#HowTo: Build Awareness and Best Practices into Your Company and Development Culture

Every security vendor, movie or series likes to talk about detecting a zero-day event or detecting sophisticated attackers, but the incident reality is very different. Most security incidents occur not because of a new vulnerability or threat but due to the lack of prioritization of security within development and the company’s culture.

You can have great security policies, training and processes, but their impact will be blunted if the controls in place are seen as a tax on productivity or business agility. In the existing ‘tax’ model, each security control requirement is weighed based on the risk to the company or its customers if it is or is not properly implemented. Though helpful, it sets a defensive precedent that proper security comes at a cost.

But what if we changed the defensive mindset to an offensive one? What if, instead, we changed the culture when it comes to viewing security and the employee’s role in it as an asset?

The first step in this offensive reset is acknowledging the defensive strategy failures:

1. Policies are accepted and video training taken by rote, but they aren’t actionable: We only realize that policies aren’t well understood once an incident occurs. The feedback given when an employee is non-compliant is: ‘I accepted and took the training, but I thought in this instance, since it was a SaaS marketing application, it didn’t need to go through the vendor process.’

2. Easy to fail and impossible to succeed: Developers are told that something is not compliant, but they don’t understand why it matters. The feedback a security operations team will likely receive from engineering or other line of business is that they are paid to deliver a product, so why does it matter if they don’t apply NIST 800-53 best practices? What is that anyway? Besides, no one has remote access to the server.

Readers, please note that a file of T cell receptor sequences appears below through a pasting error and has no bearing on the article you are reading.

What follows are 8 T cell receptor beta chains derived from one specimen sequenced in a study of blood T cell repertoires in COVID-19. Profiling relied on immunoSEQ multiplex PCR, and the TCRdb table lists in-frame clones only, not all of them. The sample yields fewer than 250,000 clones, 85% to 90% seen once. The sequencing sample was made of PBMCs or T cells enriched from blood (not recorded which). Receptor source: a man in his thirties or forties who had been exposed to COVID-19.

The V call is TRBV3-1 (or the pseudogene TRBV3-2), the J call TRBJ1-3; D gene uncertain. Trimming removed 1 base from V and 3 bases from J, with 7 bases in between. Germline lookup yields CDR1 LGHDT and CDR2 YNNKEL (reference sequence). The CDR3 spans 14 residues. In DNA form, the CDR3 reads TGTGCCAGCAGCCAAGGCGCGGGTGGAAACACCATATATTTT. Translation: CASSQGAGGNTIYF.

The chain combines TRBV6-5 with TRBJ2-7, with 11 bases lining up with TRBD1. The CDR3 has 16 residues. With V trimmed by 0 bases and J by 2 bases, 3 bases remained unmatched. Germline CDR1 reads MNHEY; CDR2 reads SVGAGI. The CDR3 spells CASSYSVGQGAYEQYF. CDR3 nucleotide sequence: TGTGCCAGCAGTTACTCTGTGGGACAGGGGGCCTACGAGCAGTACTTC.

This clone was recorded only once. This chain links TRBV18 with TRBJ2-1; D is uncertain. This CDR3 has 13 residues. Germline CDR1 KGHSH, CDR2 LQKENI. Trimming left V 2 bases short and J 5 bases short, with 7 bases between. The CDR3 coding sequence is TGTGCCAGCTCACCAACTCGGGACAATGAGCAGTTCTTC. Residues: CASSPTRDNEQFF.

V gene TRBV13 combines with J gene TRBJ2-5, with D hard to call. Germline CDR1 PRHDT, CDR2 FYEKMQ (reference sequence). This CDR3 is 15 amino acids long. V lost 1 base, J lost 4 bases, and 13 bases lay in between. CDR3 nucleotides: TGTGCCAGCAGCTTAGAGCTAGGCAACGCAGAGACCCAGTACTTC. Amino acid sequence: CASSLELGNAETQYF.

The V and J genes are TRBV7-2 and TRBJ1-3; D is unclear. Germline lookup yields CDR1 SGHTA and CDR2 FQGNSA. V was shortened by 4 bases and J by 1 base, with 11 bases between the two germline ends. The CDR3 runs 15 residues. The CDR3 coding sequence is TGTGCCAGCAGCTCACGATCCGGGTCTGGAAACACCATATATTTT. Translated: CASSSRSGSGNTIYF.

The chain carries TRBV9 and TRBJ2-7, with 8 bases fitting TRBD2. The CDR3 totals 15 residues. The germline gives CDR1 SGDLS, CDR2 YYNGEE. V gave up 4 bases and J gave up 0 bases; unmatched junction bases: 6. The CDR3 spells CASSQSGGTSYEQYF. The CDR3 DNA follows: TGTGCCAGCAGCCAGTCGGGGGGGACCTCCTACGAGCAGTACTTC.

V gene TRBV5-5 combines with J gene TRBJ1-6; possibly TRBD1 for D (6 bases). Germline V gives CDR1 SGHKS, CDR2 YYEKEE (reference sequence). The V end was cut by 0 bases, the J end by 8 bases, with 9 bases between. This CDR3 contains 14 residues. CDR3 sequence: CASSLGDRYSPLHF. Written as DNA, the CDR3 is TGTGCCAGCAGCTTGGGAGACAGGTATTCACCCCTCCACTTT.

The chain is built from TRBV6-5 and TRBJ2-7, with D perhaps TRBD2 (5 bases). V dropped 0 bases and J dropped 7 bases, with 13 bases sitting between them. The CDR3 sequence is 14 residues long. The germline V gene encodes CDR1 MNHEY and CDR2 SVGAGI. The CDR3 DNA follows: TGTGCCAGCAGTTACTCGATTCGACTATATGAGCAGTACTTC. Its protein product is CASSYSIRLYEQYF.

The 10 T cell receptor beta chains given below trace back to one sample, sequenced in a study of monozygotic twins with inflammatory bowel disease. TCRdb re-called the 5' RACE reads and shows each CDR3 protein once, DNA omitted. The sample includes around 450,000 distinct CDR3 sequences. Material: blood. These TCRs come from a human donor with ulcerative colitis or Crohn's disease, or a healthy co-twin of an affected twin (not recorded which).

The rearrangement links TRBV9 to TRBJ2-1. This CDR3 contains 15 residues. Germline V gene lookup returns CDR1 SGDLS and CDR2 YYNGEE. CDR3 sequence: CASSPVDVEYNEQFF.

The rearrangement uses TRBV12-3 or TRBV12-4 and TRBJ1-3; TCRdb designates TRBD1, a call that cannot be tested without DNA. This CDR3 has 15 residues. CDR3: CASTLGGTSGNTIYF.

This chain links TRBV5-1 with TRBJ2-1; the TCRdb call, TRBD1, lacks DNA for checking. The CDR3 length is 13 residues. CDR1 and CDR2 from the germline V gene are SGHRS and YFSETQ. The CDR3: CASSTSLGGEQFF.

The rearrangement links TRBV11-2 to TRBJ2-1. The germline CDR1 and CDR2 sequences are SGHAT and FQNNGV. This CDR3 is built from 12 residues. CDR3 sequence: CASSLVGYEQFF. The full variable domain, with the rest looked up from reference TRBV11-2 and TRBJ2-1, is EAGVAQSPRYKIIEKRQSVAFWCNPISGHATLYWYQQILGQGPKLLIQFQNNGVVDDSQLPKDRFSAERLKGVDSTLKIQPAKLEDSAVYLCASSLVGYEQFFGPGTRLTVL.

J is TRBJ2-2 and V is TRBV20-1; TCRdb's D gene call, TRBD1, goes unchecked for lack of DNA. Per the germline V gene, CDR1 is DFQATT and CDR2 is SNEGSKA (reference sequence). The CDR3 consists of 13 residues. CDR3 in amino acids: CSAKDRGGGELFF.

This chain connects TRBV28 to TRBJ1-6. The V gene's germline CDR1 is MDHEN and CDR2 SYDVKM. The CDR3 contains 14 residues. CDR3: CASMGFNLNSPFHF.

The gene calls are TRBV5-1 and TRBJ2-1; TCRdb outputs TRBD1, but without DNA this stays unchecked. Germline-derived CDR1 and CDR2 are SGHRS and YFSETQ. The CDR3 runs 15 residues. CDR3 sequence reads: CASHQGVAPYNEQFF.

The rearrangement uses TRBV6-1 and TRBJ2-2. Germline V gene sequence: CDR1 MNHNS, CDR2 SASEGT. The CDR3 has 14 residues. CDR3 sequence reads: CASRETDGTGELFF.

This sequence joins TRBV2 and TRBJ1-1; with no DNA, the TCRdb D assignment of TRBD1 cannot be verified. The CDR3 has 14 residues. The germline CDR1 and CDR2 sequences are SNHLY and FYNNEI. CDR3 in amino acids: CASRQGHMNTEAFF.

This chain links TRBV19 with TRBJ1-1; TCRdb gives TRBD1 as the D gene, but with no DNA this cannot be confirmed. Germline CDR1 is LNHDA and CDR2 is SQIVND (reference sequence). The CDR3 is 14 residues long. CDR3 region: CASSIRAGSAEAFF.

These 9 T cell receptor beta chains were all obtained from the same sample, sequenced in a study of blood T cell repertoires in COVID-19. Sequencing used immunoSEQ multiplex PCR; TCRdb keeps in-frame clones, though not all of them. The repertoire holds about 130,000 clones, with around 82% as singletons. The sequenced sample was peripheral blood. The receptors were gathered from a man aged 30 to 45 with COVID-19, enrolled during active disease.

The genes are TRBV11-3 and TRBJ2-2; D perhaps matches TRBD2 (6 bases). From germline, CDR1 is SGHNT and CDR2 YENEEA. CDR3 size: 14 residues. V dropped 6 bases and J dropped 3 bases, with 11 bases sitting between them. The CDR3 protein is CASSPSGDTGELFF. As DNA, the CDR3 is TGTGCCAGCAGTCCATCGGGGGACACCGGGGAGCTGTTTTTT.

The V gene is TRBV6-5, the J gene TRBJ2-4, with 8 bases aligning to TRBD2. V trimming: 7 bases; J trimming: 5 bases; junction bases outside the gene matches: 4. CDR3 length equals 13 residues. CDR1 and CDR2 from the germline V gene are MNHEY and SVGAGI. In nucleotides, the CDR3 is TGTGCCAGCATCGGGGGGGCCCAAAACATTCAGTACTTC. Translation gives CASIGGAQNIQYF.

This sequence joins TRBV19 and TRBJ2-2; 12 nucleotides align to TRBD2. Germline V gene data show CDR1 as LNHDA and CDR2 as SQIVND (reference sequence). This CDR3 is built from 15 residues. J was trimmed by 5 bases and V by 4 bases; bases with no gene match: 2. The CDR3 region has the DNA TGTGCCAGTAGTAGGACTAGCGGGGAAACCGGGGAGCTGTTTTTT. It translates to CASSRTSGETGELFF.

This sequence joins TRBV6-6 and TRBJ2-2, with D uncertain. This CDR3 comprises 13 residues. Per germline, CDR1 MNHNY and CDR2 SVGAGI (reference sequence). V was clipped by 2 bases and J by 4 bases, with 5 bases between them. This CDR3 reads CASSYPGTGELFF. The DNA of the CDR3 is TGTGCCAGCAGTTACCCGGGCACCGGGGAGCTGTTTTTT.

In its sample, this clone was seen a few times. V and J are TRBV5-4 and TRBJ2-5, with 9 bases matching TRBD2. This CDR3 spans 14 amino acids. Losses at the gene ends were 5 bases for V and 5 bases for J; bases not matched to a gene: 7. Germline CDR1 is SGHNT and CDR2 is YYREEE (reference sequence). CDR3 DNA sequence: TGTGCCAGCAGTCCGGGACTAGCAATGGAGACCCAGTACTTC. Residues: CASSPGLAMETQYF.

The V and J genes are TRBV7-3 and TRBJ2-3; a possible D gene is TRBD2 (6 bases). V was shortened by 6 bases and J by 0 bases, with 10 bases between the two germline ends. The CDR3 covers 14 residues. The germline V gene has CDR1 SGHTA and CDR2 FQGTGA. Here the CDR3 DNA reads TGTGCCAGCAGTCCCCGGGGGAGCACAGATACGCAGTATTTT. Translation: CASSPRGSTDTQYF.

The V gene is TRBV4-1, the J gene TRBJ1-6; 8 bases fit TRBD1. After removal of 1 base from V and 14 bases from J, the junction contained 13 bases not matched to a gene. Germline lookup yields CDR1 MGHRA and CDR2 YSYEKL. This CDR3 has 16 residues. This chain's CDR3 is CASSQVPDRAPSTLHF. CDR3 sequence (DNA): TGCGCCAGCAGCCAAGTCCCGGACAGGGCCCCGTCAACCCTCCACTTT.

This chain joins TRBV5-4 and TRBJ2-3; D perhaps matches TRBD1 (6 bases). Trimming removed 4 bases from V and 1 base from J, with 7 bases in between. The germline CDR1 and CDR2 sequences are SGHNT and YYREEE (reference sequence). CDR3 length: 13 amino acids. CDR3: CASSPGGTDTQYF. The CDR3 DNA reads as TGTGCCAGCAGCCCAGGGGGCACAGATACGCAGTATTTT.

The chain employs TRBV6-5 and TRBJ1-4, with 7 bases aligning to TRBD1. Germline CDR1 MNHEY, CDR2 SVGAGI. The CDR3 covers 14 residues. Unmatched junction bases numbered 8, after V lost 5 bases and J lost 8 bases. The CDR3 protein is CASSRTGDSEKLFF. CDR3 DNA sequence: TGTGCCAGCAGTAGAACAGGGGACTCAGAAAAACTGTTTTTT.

3. Responsibility and no tooling: We give data and system owners the responsibility to hold their teams accountable for following policy. However, the assumption is that there is a baseline in the era of cloud when often, there is not, and the team learns the hard way after an incident. The feedback given to the response team is often that the cloud provider service is PCI compliant, and the team used their provided template in the way they thought was correct.

The next step is to address the issue by changing to an offensive paradigm and assuming that your employees want to do the right thing while remembering it’s our job to enable them to be successful:

1. Make training contextually relevant: We must accept that developers are not trained in security coding and OWASP top 10 testing alerts. Instead of beating them over the head, we should invest in quality application code training that teaches them about web application stacks – how to exploit OWASP top 10 vulnerabilities and mitigate them. Once they have these new skills, empower and reward them for reviewing and improving software code and internal systems. Developers and engineers like to build things and solve problems, so let’s unlock that power.

2. Create security guard rails for the cloud: Just as we have always done for asset baselines, we should work to provide our development and lines of businesses with blueprints to start with risk baselines accounts. These blueprints have security baked in to properly restrict ingress, egress and access rights. Even if your organization isn’t starting off clean, you can always collaborate with teams to roadmap these into place. The key is ‘giving’ them an answer and not just notification of failure.

3. Share responsibility for security controls: When audits are performed, the requirements and evidence collected are usually completed by the security and compliance team. Instead, involve the business units in that process to better understand the requirements and help ensure that the controls are implemented and evidence is available for audit collection.

How do you successfully complete a SOC2 audit within two months? You do it through active collaboration and cross-functional teams while ensuring separation of duties and allowing security to be embedded throughout the organization. Changing security from a defensive tax model to an offensive model does not change overnight, but with the proper steps in place, teams will be enabled to succeed.

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